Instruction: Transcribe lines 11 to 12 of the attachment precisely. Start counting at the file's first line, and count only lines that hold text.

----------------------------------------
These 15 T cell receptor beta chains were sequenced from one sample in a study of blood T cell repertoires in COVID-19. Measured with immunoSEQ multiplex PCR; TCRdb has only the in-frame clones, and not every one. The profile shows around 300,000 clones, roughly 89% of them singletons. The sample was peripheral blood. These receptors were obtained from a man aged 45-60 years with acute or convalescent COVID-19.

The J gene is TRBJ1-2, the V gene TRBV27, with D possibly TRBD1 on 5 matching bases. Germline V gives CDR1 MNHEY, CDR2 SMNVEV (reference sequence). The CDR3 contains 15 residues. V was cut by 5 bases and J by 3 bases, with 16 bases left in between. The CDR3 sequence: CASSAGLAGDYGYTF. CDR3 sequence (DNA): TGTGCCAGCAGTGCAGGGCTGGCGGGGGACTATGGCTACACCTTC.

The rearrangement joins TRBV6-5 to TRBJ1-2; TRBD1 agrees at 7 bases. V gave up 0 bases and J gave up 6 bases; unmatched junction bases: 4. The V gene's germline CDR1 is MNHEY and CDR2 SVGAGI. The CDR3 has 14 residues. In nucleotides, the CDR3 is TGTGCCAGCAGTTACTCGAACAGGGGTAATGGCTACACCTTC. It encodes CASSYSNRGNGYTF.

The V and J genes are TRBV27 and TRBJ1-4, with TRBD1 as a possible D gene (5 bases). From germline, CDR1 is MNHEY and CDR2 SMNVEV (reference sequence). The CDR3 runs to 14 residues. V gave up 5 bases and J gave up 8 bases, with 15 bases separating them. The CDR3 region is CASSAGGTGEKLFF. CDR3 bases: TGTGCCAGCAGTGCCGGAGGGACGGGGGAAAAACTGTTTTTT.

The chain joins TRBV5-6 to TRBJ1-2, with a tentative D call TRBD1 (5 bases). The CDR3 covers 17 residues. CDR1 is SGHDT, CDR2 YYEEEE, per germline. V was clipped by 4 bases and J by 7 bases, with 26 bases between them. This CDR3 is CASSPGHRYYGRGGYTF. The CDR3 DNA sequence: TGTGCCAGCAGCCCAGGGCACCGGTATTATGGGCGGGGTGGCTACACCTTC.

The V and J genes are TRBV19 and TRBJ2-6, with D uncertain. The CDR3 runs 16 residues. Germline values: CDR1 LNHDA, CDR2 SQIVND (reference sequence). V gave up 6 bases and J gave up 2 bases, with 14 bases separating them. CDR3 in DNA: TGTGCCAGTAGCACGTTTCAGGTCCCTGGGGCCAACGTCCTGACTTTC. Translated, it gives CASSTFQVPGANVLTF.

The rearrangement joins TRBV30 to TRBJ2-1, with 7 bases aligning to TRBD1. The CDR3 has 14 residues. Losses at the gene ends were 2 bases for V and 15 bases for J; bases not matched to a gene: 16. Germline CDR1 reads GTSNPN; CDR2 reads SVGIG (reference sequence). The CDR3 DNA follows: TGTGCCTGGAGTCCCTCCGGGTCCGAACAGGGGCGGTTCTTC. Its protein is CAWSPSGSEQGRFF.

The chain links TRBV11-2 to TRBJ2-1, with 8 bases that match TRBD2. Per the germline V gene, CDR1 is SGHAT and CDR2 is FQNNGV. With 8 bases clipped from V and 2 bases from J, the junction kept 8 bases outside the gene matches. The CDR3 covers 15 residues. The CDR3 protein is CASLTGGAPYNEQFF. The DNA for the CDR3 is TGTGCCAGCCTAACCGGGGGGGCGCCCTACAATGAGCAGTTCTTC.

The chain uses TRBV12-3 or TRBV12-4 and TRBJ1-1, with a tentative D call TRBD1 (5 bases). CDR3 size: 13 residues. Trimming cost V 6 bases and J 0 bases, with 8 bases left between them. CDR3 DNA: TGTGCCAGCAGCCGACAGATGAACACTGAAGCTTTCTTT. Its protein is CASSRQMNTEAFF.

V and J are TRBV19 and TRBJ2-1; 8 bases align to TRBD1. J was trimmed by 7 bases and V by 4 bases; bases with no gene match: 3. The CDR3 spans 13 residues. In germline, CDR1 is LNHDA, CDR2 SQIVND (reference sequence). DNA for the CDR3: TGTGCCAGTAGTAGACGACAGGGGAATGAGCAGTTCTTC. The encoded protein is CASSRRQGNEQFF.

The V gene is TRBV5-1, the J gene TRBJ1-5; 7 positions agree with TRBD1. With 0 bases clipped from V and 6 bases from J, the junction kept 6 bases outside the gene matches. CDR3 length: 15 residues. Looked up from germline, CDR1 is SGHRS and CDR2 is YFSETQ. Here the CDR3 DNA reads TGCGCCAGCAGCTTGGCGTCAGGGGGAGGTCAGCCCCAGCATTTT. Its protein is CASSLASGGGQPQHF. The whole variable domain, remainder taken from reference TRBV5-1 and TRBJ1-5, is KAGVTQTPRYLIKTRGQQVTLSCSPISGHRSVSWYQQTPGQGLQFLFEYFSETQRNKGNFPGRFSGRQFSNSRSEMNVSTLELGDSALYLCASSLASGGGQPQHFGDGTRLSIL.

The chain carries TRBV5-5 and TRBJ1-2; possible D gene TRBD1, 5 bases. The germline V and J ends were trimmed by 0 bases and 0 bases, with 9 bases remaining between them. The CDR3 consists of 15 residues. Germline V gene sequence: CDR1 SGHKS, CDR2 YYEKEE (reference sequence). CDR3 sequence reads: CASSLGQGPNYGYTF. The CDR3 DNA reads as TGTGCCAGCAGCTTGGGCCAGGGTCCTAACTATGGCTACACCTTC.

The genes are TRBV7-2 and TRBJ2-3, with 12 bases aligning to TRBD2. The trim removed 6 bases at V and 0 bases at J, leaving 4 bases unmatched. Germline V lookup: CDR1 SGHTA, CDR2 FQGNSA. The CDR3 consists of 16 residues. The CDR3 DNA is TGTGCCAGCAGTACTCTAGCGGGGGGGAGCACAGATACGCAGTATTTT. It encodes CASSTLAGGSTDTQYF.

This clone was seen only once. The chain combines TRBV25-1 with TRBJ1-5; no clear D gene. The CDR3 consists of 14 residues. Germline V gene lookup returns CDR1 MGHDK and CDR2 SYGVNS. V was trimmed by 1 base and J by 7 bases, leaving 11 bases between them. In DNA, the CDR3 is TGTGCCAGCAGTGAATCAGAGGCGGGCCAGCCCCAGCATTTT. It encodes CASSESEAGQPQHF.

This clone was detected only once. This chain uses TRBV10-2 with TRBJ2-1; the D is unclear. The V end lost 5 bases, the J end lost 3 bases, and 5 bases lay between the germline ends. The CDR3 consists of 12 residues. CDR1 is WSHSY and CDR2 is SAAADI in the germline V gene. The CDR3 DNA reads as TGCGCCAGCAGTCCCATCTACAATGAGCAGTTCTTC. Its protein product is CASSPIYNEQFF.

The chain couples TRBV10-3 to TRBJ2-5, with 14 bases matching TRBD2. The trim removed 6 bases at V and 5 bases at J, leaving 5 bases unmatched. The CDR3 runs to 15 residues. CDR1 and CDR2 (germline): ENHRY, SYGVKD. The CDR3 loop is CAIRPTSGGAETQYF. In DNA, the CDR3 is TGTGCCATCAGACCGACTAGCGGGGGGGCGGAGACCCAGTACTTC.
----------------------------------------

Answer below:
The V gene is TRBV5-1, the J gene TRBJ1-5; 7 positions agree with TRBD1. With 0 bases clipped from V and 6 bases from J, the junction kept 6 bases outside the gene matches. CDR3 length: 15 residues. Looked up from germline, CDR1 is SGHRS and CDR2 is YFSETQ. Here the CDR3 DNA reads TGCGCCAGCAGCTTGGCGTCAGGGGGAGGTCAGCCCCAGCATTTT. Its protein is CASSLASGGGQPQHF. The whole variable domain, remainder taken from reference TRBV5-1 and TRBJ1-5, is KAGVTQTPRYLIKTRGQQVTLSCSPISGHRSVSWYQQTPGQGLQFLFEYFSETQRNKGNFPGRFSGRQFSNSRSEMNVSTLELGDSALYLCASSLASGGGQPQHFGDGTRLSIL.

The chain carries TRBV5-5 and TRBJ1-2; possible D gene TRBD1, 5 bases. The germline V and J ends were trimmed by 0 bases and 0 bases, with 9 bases remaining between them. The CDR3 consists of 15 residues. Germline V gene sequence: CDR1 SGHKS, CDR2 YYEKEE (reference sequence). CDR3 sequence reads: CASSLGQGPNYGYTF. The CDR3 DNA reads as TGTGCCAGCAGCTTGGGCCAGGGTCCTAACTATGGCTACACCTTC.